This weekend my team NoPwnNoGain participated in the MitreCTF organized by MITRE Cyber Academy. It ran for 24 hours.

CTFs are a great way to learn about cybersecurity/hacking that’s why I enjoy participating in them. Depending on the areas you would like to gain skills there are many categories for you.

We solved 10 of the challenges, I’ve written about the ones I solved.

Let’s get into it.

Web

1. Super Secret Hidden Service

The url provided was https://138.247.13.115. Visiting the link we get this.

I decided to google this error and found something relevant here, https://caddy.community/t/404-site-not-served-on-this-interface/3936. It just means that the caddy service responds to the server name the client sends and because we sent the IP we get this error response, this sounds like we need to know the domain name.

So I thought to run an nmap scan and see what other details about the server I could get.

Visiting the new DNS entry that is given, we get the flag.

2. Alan Turing

This was just a simple research challenge on Alan Turing for security questions to reset his password. All the information was on Wikipedia.

https://en.wikipedia.org/wiki/Alan_Turing

Despite being an easy task I took some time on this because the answer on school was checking punctuation as well as the . after St in St. Michael’s. Got that hint from the admins.

3. TODO

Visiting the url, http://138.247.13.110/, provided we get a simple todo list app.

Let’s test it out and create an new test entry.

It’s created and looking at the url it has an id of 1000, my first thought is can we change it to get to access other entries. I change it to one and we can read other entries. So this means that somewhere in between 1–1000 is our flag.

Automation ftw! I wrote a python script to make the requests and find the flag.

It basically just loops through 1–1000 then removes the html tags with regex and checks for the flag. MCA{} is the flag format for this CTF.

After about 600 requests I got the flag.

Linux

1. Clean Room

Description

The year is 30xx. Clyde is trapped in an interdimensional transport module. The Federation has captured the module and has prepared to dock. The captain of the Federation lander has instructed the henchmen to bring Clyde in to Federation custody. As a precaution they will place Clyde in a clean room to remove any radiation. Luckily, you’ve hacked into the lander’s mainframe. Help Clyde escape!

ssh ctf@138.247.13.108

First ssh login drops into a restricted shell.

Easy bypass for restricted shell through ssh is to force a tty to use when logging in with -t option.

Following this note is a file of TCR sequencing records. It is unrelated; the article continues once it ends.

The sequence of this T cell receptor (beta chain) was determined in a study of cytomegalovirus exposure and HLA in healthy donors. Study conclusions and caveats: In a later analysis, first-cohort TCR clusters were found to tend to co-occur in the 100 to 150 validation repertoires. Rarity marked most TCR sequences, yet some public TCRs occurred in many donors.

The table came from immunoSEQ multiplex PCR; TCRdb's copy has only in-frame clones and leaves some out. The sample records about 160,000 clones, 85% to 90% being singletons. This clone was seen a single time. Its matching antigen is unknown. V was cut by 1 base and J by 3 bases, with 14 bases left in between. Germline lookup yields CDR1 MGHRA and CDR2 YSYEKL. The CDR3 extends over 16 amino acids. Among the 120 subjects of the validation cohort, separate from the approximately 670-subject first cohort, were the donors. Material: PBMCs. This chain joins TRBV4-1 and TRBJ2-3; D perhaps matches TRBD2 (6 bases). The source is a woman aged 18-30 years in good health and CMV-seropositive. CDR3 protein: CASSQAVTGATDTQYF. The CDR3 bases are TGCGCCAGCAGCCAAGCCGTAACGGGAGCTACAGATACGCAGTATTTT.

The flag was in the root folder.

2. Getting a head

Description

Our team has gained limited access to an important system, can you help us escalate our privilege and find the flag?

ssh ctf@138.247.13.107

After logging in we get a HackMe executable file that has the SUID bit set. This must be the way for privilege escalation. First running it gives Yadayada… as output.

Next thing is to check the strings. I notice

Since it’s not calling head explicitly, it is relying on PATH variable to find the file. We can abuse this.

So I created a file named head in /tmp and added bash to itand made it executable, this will just run bash when it’s executed. Since the HackMe executable has the SUID bit set we will get root once bash is called.

We can then read the flag in the root folder.

3. Linux-100

I forgot the challenge name for this one. So I just call it Linux-100 as it had 100 points.

Immediately after logging in there’s nothing in the home folder. Going to the root folder there is sudo archive present, I bet it was left there intentionally to mean sudo has been installed here.

Checking sudo permissions for our user we see he can run that vim command as root without a password.

In this situation I check gtfobins for ways to abuse this permission.

Using those commands listed, I set the shell to bash and running it drops us into a root shell. We can now read the flag.

Binary RE

I only solved the easy one on this. Not that good at Reverse Engineering.

After downloading the zip we get an executable called challenge. Running it just asks for the flag.

Next is to just check the strings, we might get lucky and find something useful like from the other linux challenge.

Sure enough the flag is present in the strings, when we feed it back to the program it acknowledges it.

Conclusion

I’m pleased I was able to solve more challenges this time as compared to the other CTF. Proof I am getting better!

For the other challenges solved by my teammate I will drop a link or update this article with those solutions.

If you read the previous CTF writeup I was solo and now it’s much better with a team, we got to top 100. If you would like to join up you can contact me on my Twitter(preferrably guys from Kenya).

Twitter: ikuamike

Github: ikuamike

CyberSecurity | CTFs | https://blog.ikuamike.io